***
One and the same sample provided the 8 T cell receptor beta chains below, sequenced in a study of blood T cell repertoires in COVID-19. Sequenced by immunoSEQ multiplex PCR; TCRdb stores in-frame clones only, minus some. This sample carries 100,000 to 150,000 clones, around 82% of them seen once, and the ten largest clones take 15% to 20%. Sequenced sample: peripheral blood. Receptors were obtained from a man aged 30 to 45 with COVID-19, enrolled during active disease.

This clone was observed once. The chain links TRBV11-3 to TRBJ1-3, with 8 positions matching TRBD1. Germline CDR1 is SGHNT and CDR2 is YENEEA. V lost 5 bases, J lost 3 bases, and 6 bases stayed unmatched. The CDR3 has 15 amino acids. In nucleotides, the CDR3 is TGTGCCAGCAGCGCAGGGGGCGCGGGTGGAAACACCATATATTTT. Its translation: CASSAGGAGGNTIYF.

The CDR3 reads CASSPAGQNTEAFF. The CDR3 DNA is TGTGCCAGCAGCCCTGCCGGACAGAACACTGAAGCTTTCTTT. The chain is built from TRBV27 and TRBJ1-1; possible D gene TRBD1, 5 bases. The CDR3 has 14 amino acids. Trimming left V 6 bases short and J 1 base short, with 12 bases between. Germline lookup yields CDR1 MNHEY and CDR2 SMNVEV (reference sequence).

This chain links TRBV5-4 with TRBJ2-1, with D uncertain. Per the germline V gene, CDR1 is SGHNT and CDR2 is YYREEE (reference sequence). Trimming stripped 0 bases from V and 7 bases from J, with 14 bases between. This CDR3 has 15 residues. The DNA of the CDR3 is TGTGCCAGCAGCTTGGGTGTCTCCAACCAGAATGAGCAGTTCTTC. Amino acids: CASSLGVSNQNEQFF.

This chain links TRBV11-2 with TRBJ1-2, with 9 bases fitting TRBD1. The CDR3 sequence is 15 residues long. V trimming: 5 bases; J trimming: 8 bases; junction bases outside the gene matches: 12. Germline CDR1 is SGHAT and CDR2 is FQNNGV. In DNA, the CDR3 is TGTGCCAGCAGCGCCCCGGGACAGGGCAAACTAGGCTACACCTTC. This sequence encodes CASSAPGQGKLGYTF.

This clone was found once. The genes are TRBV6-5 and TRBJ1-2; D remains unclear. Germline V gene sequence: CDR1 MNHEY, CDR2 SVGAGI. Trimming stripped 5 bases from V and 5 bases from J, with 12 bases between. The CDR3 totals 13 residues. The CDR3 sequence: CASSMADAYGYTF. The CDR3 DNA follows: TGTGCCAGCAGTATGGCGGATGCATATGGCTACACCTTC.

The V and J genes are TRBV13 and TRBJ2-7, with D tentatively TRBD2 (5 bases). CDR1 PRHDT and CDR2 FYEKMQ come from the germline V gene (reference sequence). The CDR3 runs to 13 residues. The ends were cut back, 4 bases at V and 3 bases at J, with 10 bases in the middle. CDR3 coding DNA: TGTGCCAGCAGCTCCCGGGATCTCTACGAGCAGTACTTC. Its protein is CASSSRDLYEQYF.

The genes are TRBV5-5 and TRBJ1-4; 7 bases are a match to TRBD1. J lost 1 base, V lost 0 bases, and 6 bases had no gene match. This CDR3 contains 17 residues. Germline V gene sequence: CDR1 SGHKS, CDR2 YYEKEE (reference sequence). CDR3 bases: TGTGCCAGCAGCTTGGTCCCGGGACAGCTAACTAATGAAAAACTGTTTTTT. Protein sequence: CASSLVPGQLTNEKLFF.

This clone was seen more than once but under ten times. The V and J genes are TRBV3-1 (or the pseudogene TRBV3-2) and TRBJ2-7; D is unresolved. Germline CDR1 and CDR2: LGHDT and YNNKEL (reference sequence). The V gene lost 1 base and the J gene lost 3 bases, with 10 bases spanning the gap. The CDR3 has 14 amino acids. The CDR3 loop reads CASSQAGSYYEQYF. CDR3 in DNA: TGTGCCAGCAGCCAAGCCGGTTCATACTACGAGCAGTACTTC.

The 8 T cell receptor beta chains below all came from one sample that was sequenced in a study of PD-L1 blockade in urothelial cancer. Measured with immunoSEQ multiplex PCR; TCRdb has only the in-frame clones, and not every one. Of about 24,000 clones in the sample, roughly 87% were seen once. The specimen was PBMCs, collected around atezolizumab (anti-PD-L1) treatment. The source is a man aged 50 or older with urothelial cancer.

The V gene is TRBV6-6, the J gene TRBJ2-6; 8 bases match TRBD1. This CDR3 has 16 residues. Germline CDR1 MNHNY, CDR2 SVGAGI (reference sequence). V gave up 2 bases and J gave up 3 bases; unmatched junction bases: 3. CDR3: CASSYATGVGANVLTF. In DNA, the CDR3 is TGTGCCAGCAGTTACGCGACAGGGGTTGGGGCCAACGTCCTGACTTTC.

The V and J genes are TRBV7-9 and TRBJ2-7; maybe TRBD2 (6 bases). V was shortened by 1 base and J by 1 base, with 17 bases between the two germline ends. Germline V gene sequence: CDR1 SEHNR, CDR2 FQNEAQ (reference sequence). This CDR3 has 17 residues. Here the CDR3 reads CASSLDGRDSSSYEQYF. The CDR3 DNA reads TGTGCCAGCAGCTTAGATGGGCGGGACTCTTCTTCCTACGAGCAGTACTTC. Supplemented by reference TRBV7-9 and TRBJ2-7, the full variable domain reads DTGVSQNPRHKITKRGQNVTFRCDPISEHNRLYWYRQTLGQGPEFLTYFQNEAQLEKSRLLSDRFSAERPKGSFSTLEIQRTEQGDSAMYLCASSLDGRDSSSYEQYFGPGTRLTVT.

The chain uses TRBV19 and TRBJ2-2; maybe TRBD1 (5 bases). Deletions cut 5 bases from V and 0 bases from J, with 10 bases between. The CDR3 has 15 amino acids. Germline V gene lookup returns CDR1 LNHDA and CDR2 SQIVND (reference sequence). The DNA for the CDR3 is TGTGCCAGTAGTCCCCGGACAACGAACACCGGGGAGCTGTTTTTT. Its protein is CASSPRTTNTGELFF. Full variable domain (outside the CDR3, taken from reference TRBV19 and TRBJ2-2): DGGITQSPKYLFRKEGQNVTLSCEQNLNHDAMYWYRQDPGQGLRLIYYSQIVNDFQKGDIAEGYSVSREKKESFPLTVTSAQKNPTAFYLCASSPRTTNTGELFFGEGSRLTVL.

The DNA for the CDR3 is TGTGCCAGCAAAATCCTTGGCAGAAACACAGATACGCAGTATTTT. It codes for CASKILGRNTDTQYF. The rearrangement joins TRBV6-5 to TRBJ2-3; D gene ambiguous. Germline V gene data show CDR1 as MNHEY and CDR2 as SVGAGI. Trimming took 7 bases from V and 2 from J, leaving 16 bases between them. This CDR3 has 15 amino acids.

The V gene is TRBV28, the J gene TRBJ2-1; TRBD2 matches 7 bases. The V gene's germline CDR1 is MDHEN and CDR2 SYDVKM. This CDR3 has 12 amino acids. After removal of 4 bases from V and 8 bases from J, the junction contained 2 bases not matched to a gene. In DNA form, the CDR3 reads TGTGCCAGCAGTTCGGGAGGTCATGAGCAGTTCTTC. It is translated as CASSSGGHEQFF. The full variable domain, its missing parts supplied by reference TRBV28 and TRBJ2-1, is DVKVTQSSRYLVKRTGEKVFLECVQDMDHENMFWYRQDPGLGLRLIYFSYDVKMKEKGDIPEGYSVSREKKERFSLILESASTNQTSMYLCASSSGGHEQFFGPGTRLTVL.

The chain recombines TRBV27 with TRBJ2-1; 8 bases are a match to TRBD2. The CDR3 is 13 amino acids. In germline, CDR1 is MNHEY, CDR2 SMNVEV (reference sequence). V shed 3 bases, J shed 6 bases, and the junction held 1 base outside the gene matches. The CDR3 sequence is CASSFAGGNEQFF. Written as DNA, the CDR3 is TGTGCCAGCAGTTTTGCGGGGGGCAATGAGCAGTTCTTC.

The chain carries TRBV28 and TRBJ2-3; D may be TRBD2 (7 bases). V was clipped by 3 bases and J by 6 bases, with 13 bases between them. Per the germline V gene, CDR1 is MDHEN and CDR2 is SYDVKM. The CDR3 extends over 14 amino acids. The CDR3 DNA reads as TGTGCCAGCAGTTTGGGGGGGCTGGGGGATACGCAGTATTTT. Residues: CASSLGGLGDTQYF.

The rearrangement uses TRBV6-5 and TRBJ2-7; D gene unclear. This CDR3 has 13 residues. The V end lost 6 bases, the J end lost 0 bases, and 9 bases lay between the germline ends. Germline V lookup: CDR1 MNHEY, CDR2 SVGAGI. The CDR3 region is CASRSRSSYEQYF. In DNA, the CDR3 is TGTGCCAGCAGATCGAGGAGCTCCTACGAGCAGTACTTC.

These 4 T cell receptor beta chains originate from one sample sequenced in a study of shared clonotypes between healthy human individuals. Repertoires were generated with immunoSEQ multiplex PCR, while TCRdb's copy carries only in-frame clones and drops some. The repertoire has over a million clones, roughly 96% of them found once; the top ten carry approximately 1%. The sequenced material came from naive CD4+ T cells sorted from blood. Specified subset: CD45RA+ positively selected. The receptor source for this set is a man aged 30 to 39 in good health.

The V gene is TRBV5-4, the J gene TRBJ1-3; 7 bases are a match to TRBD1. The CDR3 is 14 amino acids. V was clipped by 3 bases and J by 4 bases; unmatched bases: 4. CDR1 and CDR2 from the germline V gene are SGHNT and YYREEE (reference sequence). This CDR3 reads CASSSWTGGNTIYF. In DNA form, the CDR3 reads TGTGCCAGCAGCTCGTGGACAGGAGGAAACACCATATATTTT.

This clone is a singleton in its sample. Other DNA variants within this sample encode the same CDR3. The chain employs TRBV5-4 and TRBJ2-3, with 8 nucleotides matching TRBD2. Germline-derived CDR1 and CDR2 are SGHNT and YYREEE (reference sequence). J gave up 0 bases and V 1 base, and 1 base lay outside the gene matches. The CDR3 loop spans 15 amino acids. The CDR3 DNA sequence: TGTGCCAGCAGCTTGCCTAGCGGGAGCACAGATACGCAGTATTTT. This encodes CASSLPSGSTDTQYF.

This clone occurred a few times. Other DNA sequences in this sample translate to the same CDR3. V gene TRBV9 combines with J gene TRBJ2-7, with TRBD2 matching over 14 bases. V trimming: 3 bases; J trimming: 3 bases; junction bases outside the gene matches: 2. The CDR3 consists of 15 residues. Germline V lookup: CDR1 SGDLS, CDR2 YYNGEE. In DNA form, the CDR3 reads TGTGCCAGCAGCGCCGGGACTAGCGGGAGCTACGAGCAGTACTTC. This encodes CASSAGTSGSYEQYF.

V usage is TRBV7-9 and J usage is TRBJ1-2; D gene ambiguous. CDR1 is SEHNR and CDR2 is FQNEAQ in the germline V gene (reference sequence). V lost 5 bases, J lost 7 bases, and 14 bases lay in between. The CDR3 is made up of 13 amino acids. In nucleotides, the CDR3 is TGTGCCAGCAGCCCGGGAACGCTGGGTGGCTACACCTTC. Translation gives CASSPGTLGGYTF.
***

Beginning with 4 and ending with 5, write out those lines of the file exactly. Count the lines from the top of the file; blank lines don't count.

This chain links TRBV5-4 with TRBJ2-1, with D uncertain. Per the germline V gene, CDR1 is SGHNT and CDR2 is YYREEE (reference sequence). Trimming stripped 0 bases from V and 7 bases from J, with 14 bases between. This CDR3 has 15 residues. The DNA of the CDR3 is TGTGCCAGCAGCTTGGGTGTCTCCAACCAGAATGAGCAGTTCTTC. Amino acids: CASSLGVSNQNEQFF.

This chain links TRBV11-2 with TRBJ1-2, with 9 bases fitting TRBD1. The CDR3 sequence is 15 residues long. V trimming: 5 bases; J trimming: 8 bases; junction bases outside the gene matches: 12. Germline CDR1 is SGHAT and CDR2 is FQNNGV. In DNA, the CDR3 is TGTGCCAGCAGCGCCCCGGGACAGGGCAAACTAGGCTACACCTTC. This sequence encodes CASSAPGQGKLGYTF.